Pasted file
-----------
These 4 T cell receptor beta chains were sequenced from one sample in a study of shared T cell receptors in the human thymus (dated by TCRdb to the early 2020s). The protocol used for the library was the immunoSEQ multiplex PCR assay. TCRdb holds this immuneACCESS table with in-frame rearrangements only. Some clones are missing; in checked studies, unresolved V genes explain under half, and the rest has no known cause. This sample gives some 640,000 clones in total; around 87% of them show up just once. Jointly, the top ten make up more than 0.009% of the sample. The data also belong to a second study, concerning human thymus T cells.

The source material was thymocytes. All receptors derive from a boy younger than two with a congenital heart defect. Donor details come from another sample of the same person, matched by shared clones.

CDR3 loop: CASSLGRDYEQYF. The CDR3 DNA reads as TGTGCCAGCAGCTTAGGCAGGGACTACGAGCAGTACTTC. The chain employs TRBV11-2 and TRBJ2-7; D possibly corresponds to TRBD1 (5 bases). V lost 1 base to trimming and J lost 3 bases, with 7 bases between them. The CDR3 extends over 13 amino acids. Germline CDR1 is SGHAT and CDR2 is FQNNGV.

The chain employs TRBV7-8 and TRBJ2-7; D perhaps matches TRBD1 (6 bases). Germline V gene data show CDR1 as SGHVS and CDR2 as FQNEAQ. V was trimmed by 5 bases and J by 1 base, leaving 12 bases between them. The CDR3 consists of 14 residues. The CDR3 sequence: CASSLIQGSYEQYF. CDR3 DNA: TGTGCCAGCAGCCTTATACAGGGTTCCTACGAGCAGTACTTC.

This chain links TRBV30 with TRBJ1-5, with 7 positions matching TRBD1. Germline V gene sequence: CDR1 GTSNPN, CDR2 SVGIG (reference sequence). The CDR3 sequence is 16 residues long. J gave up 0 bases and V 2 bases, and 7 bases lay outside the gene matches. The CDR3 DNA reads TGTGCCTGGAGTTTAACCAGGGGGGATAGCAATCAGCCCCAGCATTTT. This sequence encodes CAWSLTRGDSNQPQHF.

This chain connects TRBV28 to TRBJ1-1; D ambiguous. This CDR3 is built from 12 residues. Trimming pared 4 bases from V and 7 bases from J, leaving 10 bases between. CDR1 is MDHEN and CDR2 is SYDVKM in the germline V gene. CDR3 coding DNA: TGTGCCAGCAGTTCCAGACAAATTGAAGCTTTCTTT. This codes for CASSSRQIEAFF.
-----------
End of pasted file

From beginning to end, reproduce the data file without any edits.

These 4 T cell receptor beta chains were sequenced from one sample in a study of shared T cell receptors in the human thymus (dated by TCRdb to the early 2020s). The protocol used for the library was the immunoSEQ multiplex PCR assay. TCRdb holds this immuneACCESS table with in-frame rearrangements only. Some clones are missing; in checked studies, unresolved V genes explain under half, and the rest has no known cause. This sample gives some 640,000 clones in total; around 87% of them show up just once. Jointly, the top ten make up more than 0.009% of the sample. The data also belong to a second study, concerning human thymus T cells.

The source material was thymocytes. All receptors derive from a boy younger than two with a congenital heart defect. Donor details come from another sample of the same person, matched by shared clones.

CDR3 loop: CASSLGRDYEQYF. The CDR3 DNA reads as TGTGCCAGCAGCTTAGGCAGGGACTACGAGCAGTACTTC. The chain employs TRBV11-2 and TRBJ2-7; D possibly corresponds to TRBD1 (5 bases). V lost 1 base to trimming and J lost 3 bases, with 7 bases between them. The CDR3 extends over 13 amino acids. Germline CDR1 is SGHAT and CDR2 is FQNNGV.

The chain employs TRBV7-8 and TRBJ2-7; D perhaps matches TRBD1 (6 bases). Germline V gene data show CDR1 as SGHVS and CDR2 as FQNEAQ. V was trimmed by 5 bases and J by 1 base, leaving 12 bases between them. The CDR3 consists of 14 residues. The CDR3 sequence: CASSLIQGSYEQYF. CDR3 DNA: TGTGCCAGCAGCCTTATACAGGGTTCCTACGAGCAGTACTTC.

This chain links TRBV30 with TRBJ1-5, with 7 positions matching TRBD1. Germline V gene sequence: CDR1 GTSNPN, CDR2 SVGIG (reference sequence). The CDR3 sequence is 16 residues long. J gave up 0 bases and V 2 bases, and 7 bases lay outside the gene matches. The CDR3 DNA reads TGTGCCTGGAGTTTAACCAGGGGGGATAGCAATCAGCCCCAGCATTTT. This sequence encodes CAWSLTRGDSNQPQHF.

This chain connects TRBV28 to TRBJ1-1; D ambiguous. This CDR3 is built from 12 residues. Trimming pared 4 bases from V and 7 bases from J, leaving 10 bases between. CDR1 is MDHEN and CDR2 is SYDVKM in the germline V gene. CDR3 coding DNA: TGTGCCAGCAGTTCCAGACAAATTGAAGCTTTCTTT. This codes for CASSSRQIEAFF.